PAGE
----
A third reason for justifying (or more correctly, excusing) the interruption of radiologist work is that although diagnostic radiologists are working just as hard as and for as many hours as a "real doctor," each discrete task of a radiologist is relatively brief. Depending on the type of imaging studies we are reviewing, we may be performing interpretations on a dozen or more studies every hour, punctuated by variable amounts of other, often even faster, tasks, such as providing a protocol to a technologist. Our "task volume per unit time" is very high. We are used to starting and completing new items on work queues quickly. But given interruptions during even brief tasks, whatever speed we go at may be insufficiently fast to consistently start and complete only one discrete task at a time.

To date, the "value" of a diagnostic radiologist to an institution has been image interpretation because it is measurable (in RVUs) and is billable. More recently, radiologists are hearing from the ACR and others, though not necessarily from their institutional leaders, that radiologists need to "add value" by engaging in more non-interpretive facets of radiology, such as consultation, protocolling, and technologist interaction. But we are already engaged in those activities. It's just that data regarding non-interpretive activities are not being captured and documented. And as we all know, if you can't measure it, then it doesn't count, it doesn't exist, and it doesn't have value, right? Wrong.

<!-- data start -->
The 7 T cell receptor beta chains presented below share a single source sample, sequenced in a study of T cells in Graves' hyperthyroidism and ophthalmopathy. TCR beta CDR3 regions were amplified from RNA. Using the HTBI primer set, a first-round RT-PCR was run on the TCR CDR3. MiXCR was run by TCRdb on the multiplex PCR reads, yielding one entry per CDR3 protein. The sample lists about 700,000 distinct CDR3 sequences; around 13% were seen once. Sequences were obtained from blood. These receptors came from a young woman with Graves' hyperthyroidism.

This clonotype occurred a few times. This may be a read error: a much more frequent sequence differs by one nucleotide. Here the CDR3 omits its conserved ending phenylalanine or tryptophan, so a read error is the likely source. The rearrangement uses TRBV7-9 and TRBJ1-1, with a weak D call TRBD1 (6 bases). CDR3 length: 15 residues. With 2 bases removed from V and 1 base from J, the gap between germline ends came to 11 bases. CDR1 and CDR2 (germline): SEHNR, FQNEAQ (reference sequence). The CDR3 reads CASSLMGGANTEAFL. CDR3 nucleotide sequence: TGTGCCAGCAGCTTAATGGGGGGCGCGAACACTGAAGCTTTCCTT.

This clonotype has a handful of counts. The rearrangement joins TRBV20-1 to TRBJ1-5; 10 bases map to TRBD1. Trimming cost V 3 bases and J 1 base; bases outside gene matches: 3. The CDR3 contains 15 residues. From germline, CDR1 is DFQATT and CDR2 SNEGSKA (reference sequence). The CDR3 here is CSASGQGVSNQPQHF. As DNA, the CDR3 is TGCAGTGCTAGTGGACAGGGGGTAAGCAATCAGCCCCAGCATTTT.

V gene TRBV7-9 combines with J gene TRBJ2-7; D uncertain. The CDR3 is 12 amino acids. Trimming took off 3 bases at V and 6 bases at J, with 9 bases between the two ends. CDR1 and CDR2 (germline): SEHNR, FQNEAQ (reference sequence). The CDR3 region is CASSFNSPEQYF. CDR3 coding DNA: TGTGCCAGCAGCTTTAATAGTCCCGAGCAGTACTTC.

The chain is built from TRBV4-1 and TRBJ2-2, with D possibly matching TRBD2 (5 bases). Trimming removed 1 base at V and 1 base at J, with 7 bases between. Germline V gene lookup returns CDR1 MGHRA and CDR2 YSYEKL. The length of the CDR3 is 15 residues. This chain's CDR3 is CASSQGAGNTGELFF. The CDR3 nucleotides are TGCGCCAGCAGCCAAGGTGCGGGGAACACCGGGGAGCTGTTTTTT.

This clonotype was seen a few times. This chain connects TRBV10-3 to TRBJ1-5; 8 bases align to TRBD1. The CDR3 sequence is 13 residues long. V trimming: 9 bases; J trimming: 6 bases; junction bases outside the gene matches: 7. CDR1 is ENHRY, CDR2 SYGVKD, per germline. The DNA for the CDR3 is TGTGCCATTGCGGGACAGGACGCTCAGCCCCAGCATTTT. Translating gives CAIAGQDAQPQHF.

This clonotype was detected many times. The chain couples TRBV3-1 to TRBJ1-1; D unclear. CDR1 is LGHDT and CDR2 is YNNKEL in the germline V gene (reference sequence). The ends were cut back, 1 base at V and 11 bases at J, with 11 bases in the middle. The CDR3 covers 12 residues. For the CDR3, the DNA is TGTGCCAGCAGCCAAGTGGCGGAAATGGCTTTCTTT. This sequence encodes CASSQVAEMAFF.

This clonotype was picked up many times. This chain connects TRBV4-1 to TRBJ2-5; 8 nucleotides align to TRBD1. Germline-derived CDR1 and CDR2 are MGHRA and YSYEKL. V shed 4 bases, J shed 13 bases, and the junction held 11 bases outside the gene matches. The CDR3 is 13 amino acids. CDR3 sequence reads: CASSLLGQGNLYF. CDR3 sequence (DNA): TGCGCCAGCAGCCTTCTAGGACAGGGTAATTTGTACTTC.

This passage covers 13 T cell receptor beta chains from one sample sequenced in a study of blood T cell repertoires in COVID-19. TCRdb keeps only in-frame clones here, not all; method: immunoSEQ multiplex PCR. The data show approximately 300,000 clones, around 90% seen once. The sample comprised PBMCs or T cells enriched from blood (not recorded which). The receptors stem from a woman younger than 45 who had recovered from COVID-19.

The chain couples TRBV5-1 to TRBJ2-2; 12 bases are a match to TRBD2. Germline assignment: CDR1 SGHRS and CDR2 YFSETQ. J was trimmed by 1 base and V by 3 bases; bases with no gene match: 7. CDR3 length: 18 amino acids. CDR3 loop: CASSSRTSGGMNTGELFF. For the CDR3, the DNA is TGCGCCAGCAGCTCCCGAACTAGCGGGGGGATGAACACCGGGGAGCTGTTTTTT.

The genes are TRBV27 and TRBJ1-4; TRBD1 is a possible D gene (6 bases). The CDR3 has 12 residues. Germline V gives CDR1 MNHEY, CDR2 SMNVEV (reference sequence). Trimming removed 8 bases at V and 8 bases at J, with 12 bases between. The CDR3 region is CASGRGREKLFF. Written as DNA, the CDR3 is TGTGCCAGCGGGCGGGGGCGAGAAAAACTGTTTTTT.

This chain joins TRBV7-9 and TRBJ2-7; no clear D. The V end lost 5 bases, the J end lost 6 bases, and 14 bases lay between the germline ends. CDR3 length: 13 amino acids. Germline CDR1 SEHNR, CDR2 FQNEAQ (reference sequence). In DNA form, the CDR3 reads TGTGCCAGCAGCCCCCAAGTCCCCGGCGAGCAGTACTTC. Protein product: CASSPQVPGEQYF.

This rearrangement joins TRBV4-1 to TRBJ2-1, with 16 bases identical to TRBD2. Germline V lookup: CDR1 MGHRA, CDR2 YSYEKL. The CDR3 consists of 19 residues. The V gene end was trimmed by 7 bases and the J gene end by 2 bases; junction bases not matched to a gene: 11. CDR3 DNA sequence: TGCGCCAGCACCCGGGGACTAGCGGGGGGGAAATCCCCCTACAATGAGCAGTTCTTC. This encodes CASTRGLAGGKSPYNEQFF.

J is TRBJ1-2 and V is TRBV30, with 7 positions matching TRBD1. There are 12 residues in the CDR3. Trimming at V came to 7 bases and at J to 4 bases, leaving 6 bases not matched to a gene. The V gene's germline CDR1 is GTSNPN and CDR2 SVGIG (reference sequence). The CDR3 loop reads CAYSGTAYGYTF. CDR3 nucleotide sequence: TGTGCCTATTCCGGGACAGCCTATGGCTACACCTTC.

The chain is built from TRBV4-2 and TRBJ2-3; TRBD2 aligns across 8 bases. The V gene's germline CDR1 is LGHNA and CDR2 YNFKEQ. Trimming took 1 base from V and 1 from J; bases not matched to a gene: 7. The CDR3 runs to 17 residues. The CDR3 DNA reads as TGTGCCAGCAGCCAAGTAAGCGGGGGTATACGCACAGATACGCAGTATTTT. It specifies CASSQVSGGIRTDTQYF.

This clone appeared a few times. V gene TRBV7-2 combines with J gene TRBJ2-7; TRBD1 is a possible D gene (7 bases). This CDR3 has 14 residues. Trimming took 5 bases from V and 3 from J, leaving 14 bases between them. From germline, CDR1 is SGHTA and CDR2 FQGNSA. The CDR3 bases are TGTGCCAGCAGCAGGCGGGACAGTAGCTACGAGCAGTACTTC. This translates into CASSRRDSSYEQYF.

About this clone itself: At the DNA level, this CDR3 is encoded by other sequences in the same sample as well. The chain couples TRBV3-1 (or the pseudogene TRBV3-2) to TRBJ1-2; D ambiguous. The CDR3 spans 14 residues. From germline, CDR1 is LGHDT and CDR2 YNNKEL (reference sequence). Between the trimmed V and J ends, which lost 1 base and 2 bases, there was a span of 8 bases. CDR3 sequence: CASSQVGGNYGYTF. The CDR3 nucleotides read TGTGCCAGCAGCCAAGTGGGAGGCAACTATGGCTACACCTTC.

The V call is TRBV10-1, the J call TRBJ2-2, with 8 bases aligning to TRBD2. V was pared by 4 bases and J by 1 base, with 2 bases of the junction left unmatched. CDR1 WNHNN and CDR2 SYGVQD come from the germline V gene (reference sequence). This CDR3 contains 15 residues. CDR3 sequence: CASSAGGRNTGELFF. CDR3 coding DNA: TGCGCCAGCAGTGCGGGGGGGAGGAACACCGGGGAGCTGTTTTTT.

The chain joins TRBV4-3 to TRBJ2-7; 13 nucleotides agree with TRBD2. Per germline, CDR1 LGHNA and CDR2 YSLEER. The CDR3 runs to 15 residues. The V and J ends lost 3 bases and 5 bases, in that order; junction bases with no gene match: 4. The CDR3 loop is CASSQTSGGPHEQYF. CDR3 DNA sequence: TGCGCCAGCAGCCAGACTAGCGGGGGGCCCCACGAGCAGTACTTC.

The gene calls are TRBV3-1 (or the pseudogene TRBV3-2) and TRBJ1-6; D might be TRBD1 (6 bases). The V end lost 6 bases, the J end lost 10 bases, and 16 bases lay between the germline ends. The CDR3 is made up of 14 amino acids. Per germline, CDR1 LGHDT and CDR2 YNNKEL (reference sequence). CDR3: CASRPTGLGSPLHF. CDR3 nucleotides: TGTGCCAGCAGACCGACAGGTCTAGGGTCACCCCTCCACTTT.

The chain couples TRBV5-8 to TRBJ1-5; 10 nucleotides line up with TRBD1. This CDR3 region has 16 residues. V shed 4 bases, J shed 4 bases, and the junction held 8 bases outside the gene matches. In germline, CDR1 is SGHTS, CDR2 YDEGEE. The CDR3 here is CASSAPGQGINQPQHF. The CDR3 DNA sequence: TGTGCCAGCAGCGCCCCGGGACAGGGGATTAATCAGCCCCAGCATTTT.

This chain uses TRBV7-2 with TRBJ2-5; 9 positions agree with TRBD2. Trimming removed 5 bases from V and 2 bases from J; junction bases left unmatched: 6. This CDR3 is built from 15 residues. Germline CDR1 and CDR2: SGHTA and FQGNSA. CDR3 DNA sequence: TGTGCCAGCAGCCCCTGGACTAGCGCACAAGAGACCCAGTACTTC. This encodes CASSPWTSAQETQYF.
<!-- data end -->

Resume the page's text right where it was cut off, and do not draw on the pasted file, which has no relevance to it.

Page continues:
The admonishment that radiologists need to add value ignores the important primary work diagnostic radiologists engage in because it sounds like value is missing, that value is not already intrinsic to the interpretive service we provide. The interpretation of clinically-indicated diagnostic imaging studies has tremendous value in health care. For example, instead of saying "mammograms save lives," the ACR should have ad campaigns with wording like: "Radiologists who interpret mammograms save lives." Not simply because it's good public relations, but because it's true. After all, mammograms don't interpret themselves.

How bad is the state of interruption for diagnostic radiologists? As described in a recently-published JACR® article, co-lead authors Andrew Schemmel and Matthew Lee, along with their colleagues, conducted a detailed time study looking at numerous types of interruptions during a neuroradiology fellow's workflow. They separated interpretive and non-interpretive functions, the latter including teaching, consultation, protocoling, and technologist interactions.